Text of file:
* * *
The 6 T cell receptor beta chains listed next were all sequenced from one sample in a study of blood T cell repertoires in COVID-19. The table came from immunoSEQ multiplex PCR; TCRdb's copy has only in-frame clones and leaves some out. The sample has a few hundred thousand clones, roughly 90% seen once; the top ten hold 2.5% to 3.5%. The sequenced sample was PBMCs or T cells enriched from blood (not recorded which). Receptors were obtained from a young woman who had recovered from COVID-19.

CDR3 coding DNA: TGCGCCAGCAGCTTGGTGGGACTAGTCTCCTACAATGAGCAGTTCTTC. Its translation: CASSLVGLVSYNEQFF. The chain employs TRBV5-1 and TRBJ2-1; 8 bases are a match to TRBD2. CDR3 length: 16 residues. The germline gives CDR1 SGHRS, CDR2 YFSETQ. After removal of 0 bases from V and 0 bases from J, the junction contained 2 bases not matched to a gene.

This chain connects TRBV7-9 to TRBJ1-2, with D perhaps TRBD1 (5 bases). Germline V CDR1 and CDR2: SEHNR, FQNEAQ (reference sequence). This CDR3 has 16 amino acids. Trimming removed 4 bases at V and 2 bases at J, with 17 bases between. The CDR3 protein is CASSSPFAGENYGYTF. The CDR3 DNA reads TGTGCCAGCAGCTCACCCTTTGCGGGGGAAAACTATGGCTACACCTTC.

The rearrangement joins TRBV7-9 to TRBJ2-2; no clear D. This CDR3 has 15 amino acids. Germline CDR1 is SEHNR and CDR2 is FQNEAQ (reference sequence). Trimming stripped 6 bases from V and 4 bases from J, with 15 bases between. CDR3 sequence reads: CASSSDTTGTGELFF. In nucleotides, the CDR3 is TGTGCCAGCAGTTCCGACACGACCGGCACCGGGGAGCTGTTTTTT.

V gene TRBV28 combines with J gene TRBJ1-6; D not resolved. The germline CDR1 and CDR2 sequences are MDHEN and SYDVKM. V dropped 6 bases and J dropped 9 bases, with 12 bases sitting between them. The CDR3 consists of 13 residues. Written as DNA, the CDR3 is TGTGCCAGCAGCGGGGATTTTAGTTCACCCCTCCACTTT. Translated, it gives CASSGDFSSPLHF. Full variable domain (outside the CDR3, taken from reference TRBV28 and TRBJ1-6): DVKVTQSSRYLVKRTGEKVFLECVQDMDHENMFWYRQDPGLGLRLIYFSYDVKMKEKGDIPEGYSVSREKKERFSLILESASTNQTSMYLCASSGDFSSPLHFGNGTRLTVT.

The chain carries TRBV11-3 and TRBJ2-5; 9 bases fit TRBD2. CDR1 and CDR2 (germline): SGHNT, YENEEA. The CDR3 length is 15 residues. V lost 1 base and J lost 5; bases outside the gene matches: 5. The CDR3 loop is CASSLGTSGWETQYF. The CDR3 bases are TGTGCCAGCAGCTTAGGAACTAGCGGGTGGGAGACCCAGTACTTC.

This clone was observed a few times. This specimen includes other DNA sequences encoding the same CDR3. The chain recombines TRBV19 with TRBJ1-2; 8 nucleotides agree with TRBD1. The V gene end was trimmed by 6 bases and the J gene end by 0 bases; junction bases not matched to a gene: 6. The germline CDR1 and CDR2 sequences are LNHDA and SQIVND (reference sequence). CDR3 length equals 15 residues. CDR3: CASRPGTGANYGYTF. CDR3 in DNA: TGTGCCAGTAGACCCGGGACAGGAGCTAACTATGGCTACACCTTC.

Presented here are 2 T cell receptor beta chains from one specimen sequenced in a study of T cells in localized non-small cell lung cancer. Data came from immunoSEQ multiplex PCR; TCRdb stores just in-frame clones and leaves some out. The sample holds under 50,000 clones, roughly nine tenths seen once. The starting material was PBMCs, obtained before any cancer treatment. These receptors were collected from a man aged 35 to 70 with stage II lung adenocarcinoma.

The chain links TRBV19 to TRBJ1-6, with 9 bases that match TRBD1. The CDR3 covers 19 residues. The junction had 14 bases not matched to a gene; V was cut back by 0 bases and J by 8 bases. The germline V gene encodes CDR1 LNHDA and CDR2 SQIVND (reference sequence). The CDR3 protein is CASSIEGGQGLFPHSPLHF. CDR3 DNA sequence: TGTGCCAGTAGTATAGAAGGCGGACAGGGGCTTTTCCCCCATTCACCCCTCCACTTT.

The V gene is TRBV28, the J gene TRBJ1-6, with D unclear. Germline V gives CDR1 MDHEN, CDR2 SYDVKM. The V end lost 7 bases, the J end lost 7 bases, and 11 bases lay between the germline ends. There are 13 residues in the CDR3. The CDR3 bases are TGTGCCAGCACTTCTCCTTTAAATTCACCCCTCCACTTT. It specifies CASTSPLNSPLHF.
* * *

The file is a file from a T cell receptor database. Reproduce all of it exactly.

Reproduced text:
The 6 T cell receptor beta chains listed next were all sequenced from one sample in a study of blood T cell repertoires in COVID-19. The table came from immunoSEQ multiplex PCR; TCRdb's copy has only in-frame clones and leaves some out. The sample has a few hundred thousand clones, roughly 90% seen once; the top ten hold 2.5% to 3.5%. The sequenced sample was PBMCs or T cells enriched from blood (not recorded which). Receptors were obtained from a young woman who had recovered from COVID-19.

CDR3 coding DNA: TGCGCCAGCAGCTTGGTGGGACTAGTCTCCTACAATGAGCAGTTCTTC. Its translation: CASSLVGLVSYNEQFF. The chain employs TRBV5-1 and TRBJ2-1; 8 bases are a match to TRBD2. CDR3 length: 16 residues. The germline gives CDR1 SGHRS, CDR2 YFSETQ. After removal of 0 bases from V and 0 bases from J, the junction contained 2 bases not matched to a gene.

This chain connects TRBV7-9 to TRBJ1-2, with D perhaps TRBD1 (5 bases). Germline V CDR1 and CDR2: SEHNR, FQNEAQ (reference sequence). This CDR3 has 16 amino acids. Trimming removed 4 bases at V and 2 bases at J, with 17 bases between. The CDR3 protein is CASSSPFAGENYGYTF. The CDR3 DNA reads TGTGCCAGCAGCTCACCCTTTGCGGGGGAAAACTATGGCTACACCTTC.

The rearrangement joins TRBV7-9 to TRBJ2-2; no clear D. This CDR3 has 15 amino acids. Germline CDR1 is SEHNR and CDR2 is FQNEAQ (reference sequence). Trimming stripped 6 bases from V and 4 bases from J, with 15 bases between. CDR3 sequence reads: CASSSDTTGTGELFF. In nucleotides, the CDR3 is TGTGCCAGCAGTTCCGACACGACCGGCACCGGGGAGCTGTTTTTT.

V gene TRBV28 combines with J gene TRBJ1-6; D not resolved. The germline CDR1 and CDR2 sequences are MDHEN and SYDVKM. V dropped 6 bases and J dropped 9 bases, with 12 bases sitting between them. The CDR3 consists of 13 residues. Written as DNA, the CDR3 is TGTGCCAGCAGCGGGGATTTTAGTTCACCCCTCCACTTT. Translated, it gives CASSGDFSSPLHF. Full variable domain (outside the CDR3, taken from reference TRBV28 and TRBJ1-6): DVKVTQSSRYLVKRTGEKVFLECVQDMDHENMFWYRQDPGLGLRLIYFSYDVKMKEKGDIPEGYSVSREKKERFSLILESASTNQTSMYLCASSGDFSSPLHFGNGTRLTVT.

The chain carries TRBV11-3 and TRBJ2-5; 9 bases fit TRBD2. CDR1 and CDR2 (germline): SGHNT, YENEEA. The CDR3 length is 15 residues. V lost 1 base and J lost 5; bases outside the gene matches: 5. The CDR3 loop is CASSLGTSGWETQYF. The CDR3 bases are TGTGCCAGCAGCTTAGGAACTAGCGGGTGGGAGACCCAGTACTTC.

This clone was observed a few times. This specimen includes other DNA sequences encoding the same CDR3. The chain recombines TRBV19 with TRBJ1-2; 8 nucleotides agree with TRBD1. The V gene end was trimmed by 6 bases and the J gene end by 0 bases; junction bases not matched to a gene: 6. The germline CDR1 and CDR2 sequences are LNHDA and SQIVND (reference sequence). CDR3 length equals 15 residues. CDR3: CASRPGTGANYGYTF. CDR3 in DNA: TGTGCCAGTAGACCCGGGACAGGAGCTAACTATGGCTACACCTTC.

Presented here are 2 T cell receptor beta chains from one specimen sequenced in a study of T cells in localized non-small cell lung cancer. Data came from immunoSEQ multiplex PCR; TCRdb stores just in-frame clones and leaves some out. The sample holds under 50,000 clones, roughly nine tenths seen once. The starting material was PBMCs, obtained before any cancer treatment. These receptors were collected from a man aged 35 to 70 with stage II lung adenocarcinoma.

The chain links TRBV19 to TRBJ1-6, with 9 bases that match TRBD1. The CDR3 covers 19 residues. The junction had 14 bases not matched to a gene; V was cut back by 0 bases and J by 8 bases. The germline V gene encodes CDR1 LNHDA and CDR2 SQIVND (reference sequence). The CDR3 protein is CASSIEGGQGLFPHSPLHF. CDR3 DNA sequence: TGTGCCAGTAGTATAGAAGGCGGACAGGGGCTTTTCCCCCATTCACCCCTCCACTTT.

The V gene is TRBV28, the J gene TRBJ1-6, with D unclear. Germline V gives CDR1 MDHEN, CDR2 SYDVKM. The V end lost 7 bases, the J end lost 7 bases, and 11 bases lay between the germline ends. There are 13 residues in the CDR3. The CDR3 bases are TGTGCCAGCACTTCTCCTTTAAATTCACCCCTCCACTTT. It specifies CASTSPLNSPLHF.